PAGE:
This 1935 photomontage by renowned graphic artist Gustav Klutsis introduces members of the Central Committee of the Politburo to the Soviet people.
In front of a billowing red backdrop, Stalin is identified as the leader and most important character by making him larger than everyone else.
In the front row, from left to right, are Stalin’s closest allies: Anastas Mikoian, Mikhail Kalinin, Vyacheslav Molotov, Lazar Kaganovich, Kliment Voroshilov, and Sergo Ordzhonikidze.
The back row features Stanislav Kosior, Vlas Chubar, Mikhail Tomsky, Pavel Postyshev, Grigori Petrovskii, Andrei Zhdanov, Robert Eikhe, and Nikolai Yezhov.
The ‘inked out’ figure is Jānis Rudzutaks, a Bolshevik revolutionary and Soviet politician of Latvian descent.
Rudzutaks was expelled from the Central Committee in 1937, the first arrest of a Politburo member with no record of having opposed the party line. After torture, confession to being a spy, and then a retraction of this confession, Rudzutaks was shot on 28 July, 1938.
Figures who fell from grace under Stalin, whether top Soviet leaders or purged family members, were systematically deleted from the visual record by blacking them out or tearing them out of the image.
These erased figures formed a conspicuous censorship, their erasure speaking even more strongly than their presence – an eerie reminder of the reach of the leadership and the penalty for suspicious or treacherous behaviour, although the vast majority of victims of the purges had committed no crime and were often even loyal to the regime.
Torture forced victims to not only confess to crimes, but to implicate others as well, who also subsequently confessed – often to outlandish claims – under torture.
Ordinary citizens often took to their own photo albums with scissors and ink to purge the image of family members upon whom suspicion had been cast, dissociating themselves from charges of treachery or disloyalty.
Under Stalin, the falsification of history eventually extended to all areas of public discourse. Paintings on popular revolutionary subjects, such as the salvo from the Aurora and the storming of the Winter Palace, were published in history textbooks and took on the status of documentary images.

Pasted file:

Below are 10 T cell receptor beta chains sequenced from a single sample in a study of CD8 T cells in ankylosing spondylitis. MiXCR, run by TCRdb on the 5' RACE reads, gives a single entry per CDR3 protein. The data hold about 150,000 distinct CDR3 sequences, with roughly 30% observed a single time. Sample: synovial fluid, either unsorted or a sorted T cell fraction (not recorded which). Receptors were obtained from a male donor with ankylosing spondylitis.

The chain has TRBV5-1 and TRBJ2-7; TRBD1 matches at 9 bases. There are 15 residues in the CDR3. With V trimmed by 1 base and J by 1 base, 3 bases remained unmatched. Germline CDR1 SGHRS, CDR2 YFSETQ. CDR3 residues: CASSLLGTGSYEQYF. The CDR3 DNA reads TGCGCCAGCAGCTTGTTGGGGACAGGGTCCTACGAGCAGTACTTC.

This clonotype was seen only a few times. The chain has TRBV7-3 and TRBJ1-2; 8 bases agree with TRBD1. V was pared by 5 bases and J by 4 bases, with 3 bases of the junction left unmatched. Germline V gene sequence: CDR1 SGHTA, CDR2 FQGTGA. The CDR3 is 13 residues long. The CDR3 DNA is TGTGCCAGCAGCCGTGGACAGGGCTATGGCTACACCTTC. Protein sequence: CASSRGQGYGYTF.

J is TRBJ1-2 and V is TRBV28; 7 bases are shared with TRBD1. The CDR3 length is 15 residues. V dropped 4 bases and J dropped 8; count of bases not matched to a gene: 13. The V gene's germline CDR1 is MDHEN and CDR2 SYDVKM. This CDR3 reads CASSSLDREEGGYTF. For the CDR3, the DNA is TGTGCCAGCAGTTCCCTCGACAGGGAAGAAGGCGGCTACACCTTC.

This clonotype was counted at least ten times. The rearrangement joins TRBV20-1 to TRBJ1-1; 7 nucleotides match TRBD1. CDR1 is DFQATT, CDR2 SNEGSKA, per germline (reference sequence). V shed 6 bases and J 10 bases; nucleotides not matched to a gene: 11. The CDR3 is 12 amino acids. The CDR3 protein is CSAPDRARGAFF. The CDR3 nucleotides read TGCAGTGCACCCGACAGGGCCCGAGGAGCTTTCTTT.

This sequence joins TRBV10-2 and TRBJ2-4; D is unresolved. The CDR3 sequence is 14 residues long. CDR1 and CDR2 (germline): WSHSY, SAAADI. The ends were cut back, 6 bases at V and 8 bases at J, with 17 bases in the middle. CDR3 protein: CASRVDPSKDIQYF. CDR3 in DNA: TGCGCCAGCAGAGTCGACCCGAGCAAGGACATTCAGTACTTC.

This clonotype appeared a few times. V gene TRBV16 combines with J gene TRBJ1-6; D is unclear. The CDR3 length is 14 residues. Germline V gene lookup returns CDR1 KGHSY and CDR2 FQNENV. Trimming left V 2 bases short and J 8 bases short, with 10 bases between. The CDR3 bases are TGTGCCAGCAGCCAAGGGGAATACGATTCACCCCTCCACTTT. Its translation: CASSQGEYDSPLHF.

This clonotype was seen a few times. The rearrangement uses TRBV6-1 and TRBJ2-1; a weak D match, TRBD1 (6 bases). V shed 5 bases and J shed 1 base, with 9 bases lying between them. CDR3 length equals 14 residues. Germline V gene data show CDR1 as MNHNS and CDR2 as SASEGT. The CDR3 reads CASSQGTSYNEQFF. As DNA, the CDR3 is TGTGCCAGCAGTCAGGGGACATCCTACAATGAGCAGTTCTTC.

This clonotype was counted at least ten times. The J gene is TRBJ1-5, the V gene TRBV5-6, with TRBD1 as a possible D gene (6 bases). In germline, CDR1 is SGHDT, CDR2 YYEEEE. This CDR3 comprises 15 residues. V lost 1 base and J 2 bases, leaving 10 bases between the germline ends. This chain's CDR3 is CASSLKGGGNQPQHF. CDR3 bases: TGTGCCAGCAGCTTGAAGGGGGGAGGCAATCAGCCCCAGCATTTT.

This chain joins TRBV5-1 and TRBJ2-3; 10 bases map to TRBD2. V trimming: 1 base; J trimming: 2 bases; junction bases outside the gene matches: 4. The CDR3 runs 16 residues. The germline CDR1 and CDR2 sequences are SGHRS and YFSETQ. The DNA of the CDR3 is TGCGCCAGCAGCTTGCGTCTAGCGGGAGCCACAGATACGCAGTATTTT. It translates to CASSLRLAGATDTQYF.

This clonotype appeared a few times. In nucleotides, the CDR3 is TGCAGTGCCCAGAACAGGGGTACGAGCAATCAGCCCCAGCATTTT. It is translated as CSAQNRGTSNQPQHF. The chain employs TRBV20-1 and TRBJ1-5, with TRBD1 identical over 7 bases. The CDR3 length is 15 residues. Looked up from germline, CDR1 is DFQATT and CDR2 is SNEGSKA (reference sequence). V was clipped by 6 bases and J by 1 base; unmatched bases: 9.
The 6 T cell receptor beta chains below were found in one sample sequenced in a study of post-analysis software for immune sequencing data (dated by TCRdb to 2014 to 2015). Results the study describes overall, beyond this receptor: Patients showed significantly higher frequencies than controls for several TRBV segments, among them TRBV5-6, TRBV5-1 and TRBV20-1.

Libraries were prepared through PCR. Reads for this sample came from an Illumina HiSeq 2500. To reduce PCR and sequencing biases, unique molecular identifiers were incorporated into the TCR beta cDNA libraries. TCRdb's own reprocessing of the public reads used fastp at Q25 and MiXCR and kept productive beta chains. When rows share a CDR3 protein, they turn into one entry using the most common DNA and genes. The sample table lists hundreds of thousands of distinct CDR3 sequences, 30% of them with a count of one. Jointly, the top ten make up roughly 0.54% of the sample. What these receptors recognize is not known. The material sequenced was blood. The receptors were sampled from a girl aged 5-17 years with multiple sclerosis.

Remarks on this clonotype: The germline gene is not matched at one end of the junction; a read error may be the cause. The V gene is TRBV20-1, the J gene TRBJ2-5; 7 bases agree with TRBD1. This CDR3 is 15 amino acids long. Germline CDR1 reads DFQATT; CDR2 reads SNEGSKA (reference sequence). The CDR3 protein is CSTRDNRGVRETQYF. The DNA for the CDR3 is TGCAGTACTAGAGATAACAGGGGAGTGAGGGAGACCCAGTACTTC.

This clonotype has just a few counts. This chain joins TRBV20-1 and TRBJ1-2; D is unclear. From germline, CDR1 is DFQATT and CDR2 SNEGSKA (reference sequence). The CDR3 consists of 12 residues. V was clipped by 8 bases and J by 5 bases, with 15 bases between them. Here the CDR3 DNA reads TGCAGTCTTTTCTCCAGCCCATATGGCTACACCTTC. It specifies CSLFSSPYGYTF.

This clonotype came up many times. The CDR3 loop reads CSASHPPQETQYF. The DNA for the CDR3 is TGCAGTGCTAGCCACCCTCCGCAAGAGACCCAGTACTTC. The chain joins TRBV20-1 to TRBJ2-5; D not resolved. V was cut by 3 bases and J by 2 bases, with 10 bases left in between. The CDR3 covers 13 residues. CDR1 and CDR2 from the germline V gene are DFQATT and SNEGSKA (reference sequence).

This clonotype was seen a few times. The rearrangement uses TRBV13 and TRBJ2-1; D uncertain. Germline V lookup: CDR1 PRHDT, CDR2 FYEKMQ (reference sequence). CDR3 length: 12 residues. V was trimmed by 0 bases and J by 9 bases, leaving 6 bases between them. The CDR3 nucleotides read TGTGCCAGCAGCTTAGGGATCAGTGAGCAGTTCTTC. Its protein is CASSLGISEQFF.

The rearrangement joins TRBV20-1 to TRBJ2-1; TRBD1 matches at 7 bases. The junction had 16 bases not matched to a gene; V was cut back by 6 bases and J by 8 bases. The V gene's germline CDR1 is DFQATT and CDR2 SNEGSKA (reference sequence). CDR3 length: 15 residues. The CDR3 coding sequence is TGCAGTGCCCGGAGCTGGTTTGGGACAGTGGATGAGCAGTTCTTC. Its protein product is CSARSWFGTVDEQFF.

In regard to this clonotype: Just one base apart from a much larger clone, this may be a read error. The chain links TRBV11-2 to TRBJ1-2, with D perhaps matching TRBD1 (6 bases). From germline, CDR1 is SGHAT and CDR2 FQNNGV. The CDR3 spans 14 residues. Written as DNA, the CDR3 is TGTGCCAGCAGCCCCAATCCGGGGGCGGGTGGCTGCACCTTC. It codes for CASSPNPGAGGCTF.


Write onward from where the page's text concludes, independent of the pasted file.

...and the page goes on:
It was not enough, though, for enemies of the people to disappear from historic occasions. Stalin had also to be seen to be present at the most decisive moments in revolutionary history, whether or not he had actually been there, and his image was inserted into the visual record in key places.
This conspicuous alteration of history continued even in times of triumph, such as victory in the Great Patriotic War. Marshal Zhukov gained enormous popularity for his role in the war victory and, on the first Victory Day, he stood side by side with Stalin on the Lenin mausoleum to receive the gratitude and adulation of the pressing crowds.
The situation had already changed by the second Victory Day when Zhukov completely disappeared from the public eye. By the third anniversary of victory, Pravda commemorated the event without even mentioning Zhukov and victory in the war became solely attributable to the military genius of Stalin.
Dr Anita Pisch
Anita’s new, fully illustrated book, The personality cult of Stalin in Soviet posters, 1929 -1953, published by ANU Press, is available for free download here, and can also be purchased in hard copy from ANU Press.
SPotW61 Babitskii 1944
SPotW62 Pen Varlen 1942
SPotW63 Bayuskin 1942
SPotW64 Belopol'skii 1950
SPotW65 Belopol'skii 1952
SPotW66 Dlugach 1933
SPotW67 Zhitomirskii 1942
SPotW68 Toidze 1949
SPotW69 Mikhailov 1937
SPotW70 Cheprakov 1939
SPotW76 Toidze 1943
SPotW77 Futerfas 1936
SPotW78 Mukhin 1945
SPotW79 Golub' 1948
SPotW80 Karpovskii 1948